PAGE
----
“Operation Restoration: Mending God’s World” by Augsburg Fortress is one of Building Faith’s top picks for new Vacation Bible School and summer camp curricula this year. This VBS curriculum encourages children to participate with God in mending and restoring the world.
- Theme: Being “menders in God’s world”
- Website: https://www.augsburgfortress.org/promos/operation-restoration/
- Publisher: Augsburg Fortress (Oct 2022)
- Church affiliation: Evangelical Lutheran Church in America (ELCA)
- Intended ages/grades: preschool – adult; includes options for preschool, lower elementary, upper elementary, all kids mixed ages, and intergenerational programs
- Format: onsite at church
- Number of sessions: 5
- Types of activities: art, music, science and nature, service learning, Bible storytelling
- Starter kit cost: $140 (kit contents listed at this link)
Scope and Sequence
- Day 1: Feed | Exodus 16:1 – 36, God Gives Enough Food for All
- Day 2: Heal | Luke 13:10 – 17, Jesus Heals Those Who Are Sick and Hurt
- Day 3: Forgive | Matthew 18:21 – 22, Jesus Forgives Us and Tells Us to Forgive
- Day 4: Pray | Luke 11:1 – 4, Jesus Teaches Us to Pray
- Day 5: Rest | Exodus 16:23 – 30, 20:8 – 11, 23:10 – 12, God Gives Sabbath for All Creation to Rest
Where It Shines
A restorative approach to a restoration-themed VBS
This curriculum intentionally sets aside elements like “mascots” and “theme songs,” and it does not require extensive set building. With fewer side components involved or prescribed for purchase, it can help simplify planning for busy directors.
A theologically generative and socially significant theme
The curriculum’s focus on mending, repairing, and restoring relationships with God, people, and creation offers a theologically constructive and empowering message for participants. Most of its treatments of scripture illuminate this theme in sound and fruitful ways. The daily skit’s premise reinforces its theme by featuring a woman who is working to start a nonprofit to provide housing for unhoused mothers, and the activity rotation includes opportunities for participants to do community service projects.
Materials that prioritize diversity, inclusivity, and historically underrepresented groups with respect to race and disabilities
This curriculum suggests a number of African American spirituals and other songs created and developed by communities of color in its recommended music options. Its guide for a nature walk activity recommends assessing the accessibility of the course in advance.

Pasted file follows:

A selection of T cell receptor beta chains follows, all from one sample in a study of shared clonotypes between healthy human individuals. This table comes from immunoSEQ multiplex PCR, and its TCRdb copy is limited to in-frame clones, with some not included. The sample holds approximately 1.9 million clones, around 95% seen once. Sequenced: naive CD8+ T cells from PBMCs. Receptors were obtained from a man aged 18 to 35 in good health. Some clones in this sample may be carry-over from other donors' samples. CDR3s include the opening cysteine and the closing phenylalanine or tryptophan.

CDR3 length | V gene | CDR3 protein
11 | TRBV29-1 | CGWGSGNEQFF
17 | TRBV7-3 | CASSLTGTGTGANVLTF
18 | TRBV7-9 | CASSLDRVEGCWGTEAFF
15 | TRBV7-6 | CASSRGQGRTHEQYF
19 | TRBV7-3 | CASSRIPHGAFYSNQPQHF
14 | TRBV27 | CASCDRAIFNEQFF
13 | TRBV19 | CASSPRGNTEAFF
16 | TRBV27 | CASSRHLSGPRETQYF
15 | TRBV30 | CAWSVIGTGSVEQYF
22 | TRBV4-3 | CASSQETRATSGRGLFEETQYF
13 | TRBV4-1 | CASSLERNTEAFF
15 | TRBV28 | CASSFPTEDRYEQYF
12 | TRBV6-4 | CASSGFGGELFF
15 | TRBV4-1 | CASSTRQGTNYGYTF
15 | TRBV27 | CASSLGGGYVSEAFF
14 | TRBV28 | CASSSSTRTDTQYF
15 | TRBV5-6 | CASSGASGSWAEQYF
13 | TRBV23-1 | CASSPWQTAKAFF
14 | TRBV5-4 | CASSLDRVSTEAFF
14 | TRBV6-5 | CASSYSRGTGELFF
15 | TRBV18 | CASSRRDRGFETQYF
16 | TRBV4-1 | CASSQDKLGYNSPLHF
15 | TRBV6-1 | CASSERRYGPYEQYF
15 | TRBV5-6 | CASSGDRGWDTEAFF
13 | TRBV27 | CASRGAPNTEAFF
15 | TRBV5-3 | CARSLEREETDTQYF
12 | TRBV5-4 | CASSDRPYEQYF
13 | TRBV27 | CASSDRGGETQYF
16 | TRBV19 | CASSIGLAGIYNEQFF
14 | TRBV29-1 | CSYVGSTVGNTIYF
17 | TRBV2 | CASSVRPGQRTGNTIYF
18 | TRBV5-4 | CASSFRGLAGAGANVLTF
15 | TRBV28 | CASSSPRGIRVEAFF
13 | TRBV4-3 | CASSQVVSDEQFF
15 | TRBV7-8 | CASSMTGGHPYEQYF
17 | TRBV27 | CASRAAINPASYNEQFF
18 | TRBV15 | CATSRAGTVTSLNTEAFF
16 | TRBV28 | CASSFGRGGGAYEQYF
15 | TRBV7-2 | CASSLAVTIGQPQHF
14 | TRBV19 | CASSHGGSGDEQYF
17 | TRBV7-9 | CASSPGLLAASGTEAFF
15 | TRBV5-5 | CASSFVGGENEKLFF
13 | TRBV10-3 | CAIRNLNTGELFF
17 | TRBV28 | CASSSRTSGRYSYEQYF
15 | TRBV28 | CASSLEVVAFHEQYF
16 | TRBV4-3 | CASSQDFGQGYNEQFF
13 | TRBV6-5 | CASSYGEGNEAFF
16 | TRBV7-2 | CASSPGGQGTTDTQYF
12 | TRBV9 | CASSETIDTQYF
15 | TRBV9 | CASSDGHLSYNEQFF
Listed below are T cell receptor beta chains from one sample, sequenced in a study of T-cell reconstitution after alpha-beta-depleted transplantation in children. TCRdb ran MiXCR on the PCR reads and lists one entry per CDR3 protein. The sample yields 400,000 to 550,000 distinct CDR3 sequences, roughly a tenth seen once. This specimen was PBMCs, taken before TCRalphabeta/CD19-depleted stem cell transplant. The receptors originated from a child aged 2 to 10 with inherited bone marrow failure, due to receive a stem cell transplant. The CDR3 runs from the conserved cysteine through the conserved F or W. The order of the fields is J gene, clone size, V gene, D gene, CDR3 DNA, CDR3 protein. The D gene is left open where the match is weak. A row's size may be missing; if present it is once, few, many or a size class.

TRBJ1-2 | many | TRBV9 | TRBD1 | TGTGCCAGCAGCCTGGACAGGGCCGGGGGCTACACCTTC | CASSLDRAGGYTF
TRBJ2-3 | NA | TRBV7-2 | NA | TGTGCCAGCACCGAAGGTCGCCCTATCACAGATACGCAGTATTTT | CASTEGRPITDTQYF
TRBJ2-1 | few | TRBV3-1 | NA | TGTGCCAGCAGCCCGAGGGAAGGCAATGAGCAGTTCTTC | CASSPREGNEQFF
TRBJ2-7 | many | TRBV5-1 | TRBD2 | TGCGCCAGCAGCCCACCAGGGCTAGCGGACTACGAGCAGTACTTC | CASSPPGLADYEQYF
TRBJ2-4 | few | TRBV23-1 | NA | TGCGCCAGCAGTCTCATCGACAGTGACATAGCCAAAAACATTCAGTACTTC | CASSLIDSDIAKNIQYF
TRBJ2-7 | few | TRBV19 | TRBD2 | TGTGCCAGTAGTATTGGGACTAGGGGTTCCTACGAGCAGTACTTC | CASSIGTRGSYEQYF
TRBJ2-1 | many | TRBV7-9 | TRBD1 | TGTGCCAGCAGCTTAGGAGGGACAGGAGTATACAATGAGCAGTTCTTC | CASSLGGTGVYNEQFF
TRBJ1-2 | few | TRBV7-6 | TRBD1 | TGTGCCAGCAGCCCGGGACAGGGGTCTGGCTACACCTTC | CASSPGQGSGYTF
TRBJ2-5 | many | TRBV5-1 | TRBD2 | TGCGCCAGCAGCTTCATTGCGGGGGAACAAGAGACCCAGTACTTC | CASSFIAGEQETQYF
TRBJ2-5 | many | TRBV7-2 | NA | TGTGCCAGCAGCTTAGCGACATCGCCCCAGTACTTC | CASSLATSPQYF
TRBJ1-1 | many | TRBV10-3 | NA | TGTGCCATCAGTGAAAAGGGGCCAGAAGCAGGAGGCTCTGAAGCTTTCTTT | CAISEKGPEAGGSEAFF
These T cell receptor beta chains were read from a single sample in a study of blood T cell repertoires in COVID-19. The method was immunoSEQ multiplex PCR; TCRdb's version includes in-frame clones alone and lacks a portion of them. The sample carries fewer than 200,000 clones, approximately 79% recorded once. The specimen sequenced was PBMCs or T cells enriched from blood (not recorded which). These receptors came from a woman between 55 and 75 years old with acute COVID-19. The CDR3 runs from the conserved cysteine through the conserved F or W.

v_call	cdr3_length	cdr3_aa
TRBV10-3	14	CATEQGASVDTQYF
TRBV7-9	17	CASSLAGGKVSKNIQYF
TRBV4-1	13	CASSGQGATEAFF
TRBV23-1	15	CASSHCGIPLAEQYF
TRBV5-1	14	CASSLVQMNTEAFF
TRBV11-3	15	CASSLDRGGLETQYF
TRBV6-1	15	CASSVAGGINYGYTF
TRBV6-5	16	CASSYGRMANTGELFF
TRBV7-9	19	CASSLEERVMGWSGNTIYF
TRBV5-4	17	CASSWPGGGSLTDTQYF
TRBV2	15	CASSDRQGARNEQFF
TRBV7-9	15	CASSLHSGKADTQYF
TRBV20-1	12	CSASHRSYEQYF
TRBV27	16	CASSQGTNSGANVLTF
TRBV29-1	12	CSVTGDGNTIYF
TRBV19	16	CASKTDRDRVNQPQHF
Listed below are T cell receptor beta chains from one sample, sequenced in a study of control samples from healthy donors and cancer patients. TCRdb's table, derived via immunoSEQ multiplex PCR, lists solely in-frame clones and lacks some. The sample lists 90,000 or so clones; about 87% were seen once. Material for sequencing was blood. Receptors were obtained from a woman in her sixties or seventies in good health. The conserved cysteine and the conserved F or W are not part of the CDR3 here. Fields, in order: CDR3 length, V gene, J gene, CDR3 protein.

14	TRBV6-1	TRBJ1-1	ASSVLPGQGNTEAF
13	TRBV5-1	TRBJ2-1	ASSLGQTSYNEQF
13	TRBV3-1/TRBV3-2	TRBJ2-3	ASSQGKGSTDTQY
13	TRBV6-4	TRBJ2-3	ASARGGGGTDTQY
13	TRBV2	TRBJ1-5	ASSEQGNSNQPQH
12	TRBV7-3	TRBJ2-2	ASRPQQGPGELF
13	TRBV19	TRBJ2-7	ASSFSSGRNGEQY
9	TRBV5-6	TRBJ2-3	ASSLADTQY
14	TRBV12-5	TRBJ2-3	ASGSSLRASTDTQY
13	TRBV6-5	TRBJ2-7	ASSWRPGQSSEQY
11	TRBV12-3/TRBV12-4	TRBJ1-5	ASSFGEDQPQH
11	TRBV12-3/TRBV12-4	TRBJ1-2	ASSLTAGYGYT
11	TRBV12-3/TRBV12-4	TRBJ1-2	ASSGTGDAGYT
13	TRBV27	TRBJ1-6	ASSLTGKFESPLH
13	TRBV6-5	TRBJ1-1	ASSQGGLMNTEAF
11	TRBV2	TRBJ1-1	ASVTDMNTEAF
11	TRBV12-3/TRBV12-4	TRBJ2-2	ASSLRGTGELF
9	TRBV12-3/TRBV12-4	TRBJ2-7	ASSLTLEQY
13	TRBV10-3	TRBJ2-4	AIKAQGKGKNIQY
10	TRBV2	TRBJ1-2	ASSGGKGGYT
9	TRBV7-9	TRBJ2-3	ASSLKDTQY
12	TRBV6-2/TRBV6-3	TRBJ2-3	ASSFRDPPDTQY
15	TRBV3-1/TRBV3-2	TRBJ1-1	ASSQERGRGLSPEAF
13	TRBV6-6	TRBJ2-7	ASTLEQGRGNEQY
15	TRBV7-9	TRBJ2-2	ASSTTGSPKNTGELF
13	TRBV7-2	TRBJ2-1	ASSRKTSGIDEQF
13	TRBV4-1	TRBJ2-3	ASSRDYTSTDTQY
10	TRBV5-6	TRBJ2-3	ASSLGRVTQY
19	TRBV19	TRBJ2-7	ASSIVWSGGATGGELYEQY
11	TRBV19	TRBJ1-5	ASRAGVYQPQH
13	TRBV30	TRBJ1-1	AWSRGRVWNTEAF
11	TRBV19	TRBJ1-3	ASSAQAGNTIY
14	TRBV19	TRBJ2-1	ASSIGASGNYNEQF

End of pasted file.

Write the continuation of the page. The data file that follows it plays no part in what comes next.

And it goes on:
A robust set of director and volunteer leader resources
The curriculum provides a comprehensive director guide with tips and ideas for each aspect of organizing a VBS program. The publisher also provides a number of free downloadable resources for leaders, like fillable PDF registration forms and sample photos of art projects. The curriculum offers multiple options for tailoring activities to different age configurations, which enables communities to group kids by grade levels, form mixed-age groups, or create an intergenerational program.
A lower cost than many other VBS curriculum kits
At $140 for the starter kit, this is one of the least expensive curriculum options to purchase.
What We Miss
Deeper theological and social justice engagement with the scriptures and daily topics
Some of the work with the scriptures and topics remains at a fairly basic, sometimes superficial level. We would have appreciated more attention to contemporary situations of hunger and food inequities in the “Feed” lesson, along with more nuance around illness, injury, and health in the “Heal” lesson (particularly for addressing possible hard questions from participants in the wake of global pandemic about people not recovering from illness). We also would have liked the skit to provide a more rounded portrait of situations of homelessness so that it might gravitate less toward the “doing for” power dynamic and do more to show impoverished and unhoused people as subjects.
More sensitivity to historical social context in interpreting scripture
In the leader script for the story about Jesus healing a woman in Luke 13:10 – 17, the word “crabby” is used to describe the leader of the synagogue and other opponents of Jesus. In light of a long history of Christian supersessionism, this characterization can prevent participants from gaining a full picture of the social and religious context in which the story is situated, and it can implicitly convey negative messages about ancient Judaism and its leaders.
More attention to gender diversity and inclusivity
While the skits feature main characters identified as female and male and note that the pastor and hungry adult characters can be played by persons of “any gender,” the skit scripts use language for family relationships (“son,” “aunt”) and titles (“Mr.,” “Ms.”) for many key characters that implicitly reinforces a gender binary. We would have liked to see more speaking roles shaped to be inclusive of people who identify as nonbinary.
Featured image is by Jasmin Schreiber on Unsplash